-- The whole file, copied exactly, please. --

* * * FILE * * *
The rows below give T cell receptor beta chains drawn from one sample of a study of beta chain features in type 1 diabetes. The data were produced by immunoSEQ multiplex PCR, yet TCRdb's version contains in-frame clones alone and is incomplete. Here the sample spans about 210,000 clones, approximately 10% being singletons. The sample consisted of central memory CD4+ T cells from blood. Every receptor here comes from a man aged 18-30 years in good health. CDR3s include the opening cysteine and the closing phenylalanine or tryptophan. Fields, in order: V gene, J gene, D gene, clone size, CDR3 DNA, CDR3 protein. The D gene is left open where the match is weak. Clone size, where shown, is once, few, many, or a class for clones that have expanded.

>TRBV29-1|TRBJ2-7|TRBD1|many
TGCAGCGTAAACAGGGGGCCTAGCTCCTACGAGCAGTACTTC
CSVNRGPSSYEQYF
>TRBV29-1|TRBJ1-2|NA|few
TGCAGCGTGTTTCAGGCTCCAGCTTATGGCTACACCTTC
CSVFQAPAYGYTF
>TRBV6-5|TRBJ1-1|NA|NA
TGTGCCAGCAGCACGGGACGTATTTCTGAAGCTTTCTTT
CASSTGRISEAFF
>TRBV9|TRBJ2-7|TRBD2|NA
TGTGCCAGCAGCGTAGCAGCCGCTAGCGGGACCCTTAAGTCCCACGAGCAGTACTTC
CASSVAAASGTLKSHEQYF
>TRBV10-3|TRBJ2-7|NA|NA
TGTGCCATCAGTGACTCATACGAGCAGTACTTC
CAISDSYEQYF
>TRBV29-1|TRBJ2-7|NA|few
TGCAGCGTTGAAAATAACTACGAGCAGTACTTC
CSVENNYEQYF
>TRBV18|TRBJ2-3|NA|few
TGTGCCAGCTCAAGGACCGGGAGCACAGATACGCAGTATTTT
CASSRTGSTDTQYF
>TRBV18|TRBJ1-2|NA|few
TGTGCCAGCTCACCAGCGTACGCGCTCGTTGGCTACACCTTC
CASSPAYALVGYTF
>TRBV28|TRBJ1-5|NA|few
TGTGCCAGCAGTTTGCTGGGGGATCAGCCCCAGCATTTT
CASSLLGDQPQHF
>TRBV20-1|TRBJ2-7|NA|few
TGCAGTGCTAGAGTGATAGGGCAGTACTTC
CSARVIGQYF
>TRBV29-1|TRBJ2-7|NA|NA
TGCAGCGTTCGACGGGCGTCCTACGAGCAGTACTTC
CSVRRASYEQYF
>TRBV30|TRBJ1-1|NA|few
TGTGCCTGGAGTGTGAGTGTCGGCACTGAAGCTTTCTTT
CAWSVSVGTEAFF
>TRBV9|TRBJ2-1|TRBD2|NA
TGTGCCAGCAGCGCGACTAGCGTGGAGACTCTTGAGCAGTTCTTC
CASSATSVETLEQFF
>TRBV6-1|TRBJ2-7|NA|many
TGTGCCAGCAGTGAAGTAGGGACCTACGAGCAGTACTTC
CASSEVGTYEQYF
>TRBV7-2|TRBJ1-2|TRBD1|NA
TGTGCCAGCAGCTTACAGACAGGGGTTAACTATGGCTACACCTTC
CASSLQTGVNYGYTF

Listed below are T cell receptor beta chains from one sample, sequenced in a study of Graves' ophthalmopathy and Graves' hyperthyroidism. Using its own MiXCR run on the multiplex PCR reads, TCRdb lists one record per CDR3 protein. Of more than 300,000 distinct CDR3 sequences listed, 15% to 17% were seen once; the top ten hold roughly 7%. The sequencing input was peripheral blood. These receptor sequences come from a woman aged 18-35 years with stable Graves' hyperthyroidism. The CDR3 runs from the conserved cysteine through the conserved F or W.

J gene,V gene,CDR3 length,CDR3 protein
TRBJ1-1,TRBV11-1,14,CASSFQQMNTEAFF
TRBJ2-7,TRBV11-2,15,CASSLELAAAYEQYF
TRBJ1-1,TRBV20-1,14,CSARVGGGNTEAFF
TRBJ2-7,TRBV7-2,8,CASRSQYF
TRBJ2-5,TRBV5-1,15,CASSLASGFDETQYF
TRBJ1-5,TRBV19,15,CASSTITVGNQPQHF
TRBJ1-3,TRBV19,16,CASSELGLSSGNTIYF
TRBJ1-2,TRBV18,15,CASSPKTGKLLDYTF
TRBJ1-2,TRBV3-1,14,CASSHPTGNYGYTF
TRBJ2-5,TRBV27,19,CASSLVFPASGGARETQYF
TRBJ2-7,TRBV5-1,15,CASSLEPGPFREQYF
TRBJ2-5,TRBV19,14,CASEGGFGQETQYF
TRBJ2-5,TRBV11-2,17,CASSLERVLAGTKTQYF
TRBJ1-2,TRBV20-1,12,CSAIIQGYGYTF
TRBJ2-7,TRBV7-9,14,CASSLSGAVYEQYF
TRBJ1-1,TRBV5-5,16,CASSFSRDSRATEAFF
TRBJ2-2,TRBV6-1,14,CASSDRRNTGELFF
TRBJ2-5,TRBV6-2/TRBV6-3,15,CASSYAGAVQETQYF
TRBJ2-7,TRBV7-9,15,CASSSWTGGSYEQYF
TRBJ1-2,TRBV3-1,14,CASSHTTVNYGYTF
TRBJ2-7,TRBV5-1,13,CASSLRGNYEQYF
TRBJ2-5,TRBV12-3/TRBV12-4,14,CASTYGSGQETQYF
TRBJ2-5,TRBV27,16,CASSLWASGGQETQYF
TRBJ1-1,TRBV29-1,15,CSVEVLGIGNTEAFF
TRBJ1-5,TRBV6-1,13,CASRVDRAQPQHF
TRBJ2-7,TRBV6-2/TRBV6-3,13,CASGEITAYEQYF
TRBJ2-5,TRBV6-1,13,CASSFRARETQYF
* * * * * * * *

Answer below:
The rows below give T cell receptor beta chains drawn from one sample of a study of beta chain features in type 1 diabetes. The data were produced by immunoSEQ multiplex PCR, yet TCRdb's version contains in-frame clones alone and is incomplete. Here the sample spans about 210,000 clones, approximately 10% being singletons. The sample consisted of central memory CD4+ T cells from blood. Every receptor here comes from a man aged 18-30 years in good health. CDR3s include the opening cysteine and the closing phenylalanine or tryptophan. Fields, in order: V gene, J gene, D gene, clone size, CDR3 DNA, CDR3 protein. The D gene is left open where the match is weak. Clone size, where shown, is once, few, many, or a class for clones that have expanded.

>TRBV29-1|TRBJ2-7|TRBD1|many
TGCAGCGTAAACAGGGGGCCTAGCTCCTACGAGCAGTACTTC
CSVNRGPSSYEQYF
>TRBV29-1|TRBJ1-2|NA|few
TGCAGCGTGTTTCAGGCTCCAGCTTATGGCTACACCTTC
CSVFQAPAYGYTF
>TRBV6-5|TRBJ1-1|NA|NA
TGTGCCAGCAGCACGGGACGTATTTCTGAAGCTTTCTTT
CASSTGRISEAFF
>TRBV9|TRBJ2-7|TRBD2|NA
TGTGCCAGCAGCGTAGCAGCCGCTAGCGGGACCCTTAAGTCCCACGAGCAGTACTTC
CASSVAAASGTLKSHEQYF
>TRBV10-3|TRBJ2-7|NA|NA
TGTGCCATCAGTGACTCATACGAGCAGTACTTC
CAISDSYEQYF
>TRBV29-1|TRBJ2-7|NA|few
TGCAGCGTTGAAAATAACTACGAGCAGTACTTC
CSVENNYEQYF
>TRBV18|TRBJ2-3|NA|few
TGTGCCAGCTCAAGGACCGGGAGCACAGATACGCAGTATTTT
CASSRTGSTDTQYF
>TRBV18|TRBJ1-2|NA|few
TGTGCCAGCTCACCAGCGTACGCGCTCGTTGGCTACACCTTC
CASSPAYALVGYTF
>TRBV28|TRBJ1-5|NA|few
TGTGCCAGCAGTTTGCTGGGGGATCAGCCCCAGCATTTT
CASSLLGDQPQHF
>TRBV20-1|TRBJ2-7|NA|few
TGCAGTGCTAGAGTGATAGGGCAGTACTTC
CSARVIGQYF
>TRBV29-1|TRBJ2-7|NA|NA
TGCAGCGTTCGACGGGCGTCCTACGAGCAGTACTTC
CSVRRASYEQYF
>TRBV30|TRBJ1-1|NA|few
TGTGCCTGGAGTGTGAGTGTCGGCACTGAAGCTTTCTTT
CAWSVSVGTEAFF
>TRBV9|TRBJ2-1|TRBD2|NA
TGTGCCAGCAGCGCGACTAGCGTGGAGACTCTTGAGCAGTTCTTC
CASSATSVETLEQFF
>TRBV6-1|TRBJ2-7|NA|many
TGTGCCAGCAGTGAAGTAGGGACCTACGAGCAGTACTTC
CASSEVGTYEQYF
>TRBV7-2|TRBJ1-2|TRBD1|NA
TGTGCCAGCAGCTTACAGACAGGGGTTAACTATGGCTACACCTTC
CASSLQTGVNYGYTF

Listed below are T cell receptor beta chains from one sample, sequenced in a study of Graves' ophthalmopathy and Graves' hyperthyroidism. Using its own MiXCR run on the multiplex PCR reads, TCRdb lists one record per CDR3 protein. Of more than 300,000 distinct CDR3 sequences listed, 15% to 17% were seen once; the top ten hold roughly 7%. The sequencing input was peripheral blood. These receptor sequences come from a woman aged 18-35 years with stable Graves' hyperthyroidism. The CDR3 runs from the conserved cysteine through the conserved F or W.

J gene,V gene,CDR3 length,CDR3 protein
TRBJ1-1,TRBV11-1,14,CASSFQQMNTEAFF
TRBJ2-7,TRBV11-2,15,CASSLELAAAYEQYF
TRBJ1-1,TRBV20-1,14,CSARVGGGNTEAFF
TRBJ2-7,TRBV7-2,8,CASRSQYF
TRBJ2-5,TRBV5-1,15,CASSLASGFDETQYF
TRBJ1-5,TRBV19,15,CASSTITVGNQPQHF
TRBJ1-3,TRBV19,16,CASSELGLSSGNTIYF
TRBJ1-2,TRBV18,15,CASSPKTGKLLDYTF
TRBJ1-2,TRBV3-1,14,CASSHPTGNYGYTF
TRBJ2-5,TRBV27,19,CASSLVFPASGGARETQYF
TRBJ2-7,TRBV5-1,15,CASSLEPGPFREQYF
TRBJ2-5,TRBV19,14,CASEGGFGQETQYF
TRBJ2-5,TRBV11-2,17,CASSLERVLAGTKTQYF
TRBJ1-2,TRBV20-1,12,CSAIIQGYGYTF
TRBJ2-7,TRBV7-9,14,CASSLSGAVYEQYF
TRBJ1-1,TRBV5-5,16,CASSFSRDSRATEAFF
TRBJ2-2,TRBV6-1,14,CASSDRRNTGELFF
TRBJ2-5,TRBV6-2/TRBV6-3,15,CASSYAGAVQETQYF
TRBJ2-7,TRBV7-9,15,CASSSWTGGSYEQYF
TRBJ1-2,TRBV3-1,14,CASSHTTVNYGYTF
TRBJ2-7,TRBV5-1,13,CASSLRGNYEQYF
TRBJ2-5,TRBV12-3/TRBV12-4,14,CASTYGSGQETQYF
TRBJ2-5,TRBV27,16,CASSLWASGGQETQYF
TRBJ1-1,TRBV29-1,15,CSVEVLGIGNTEAFF
TRBJ1-5,TRBV6-1,13,CASRVDRAQPQHF
TRBJ2-7,TRBV6-2/TRBV6-3,13,CASGEITAYEQYF
TRBJ2-5,TRBV6-1,13,CASSFRARETQYF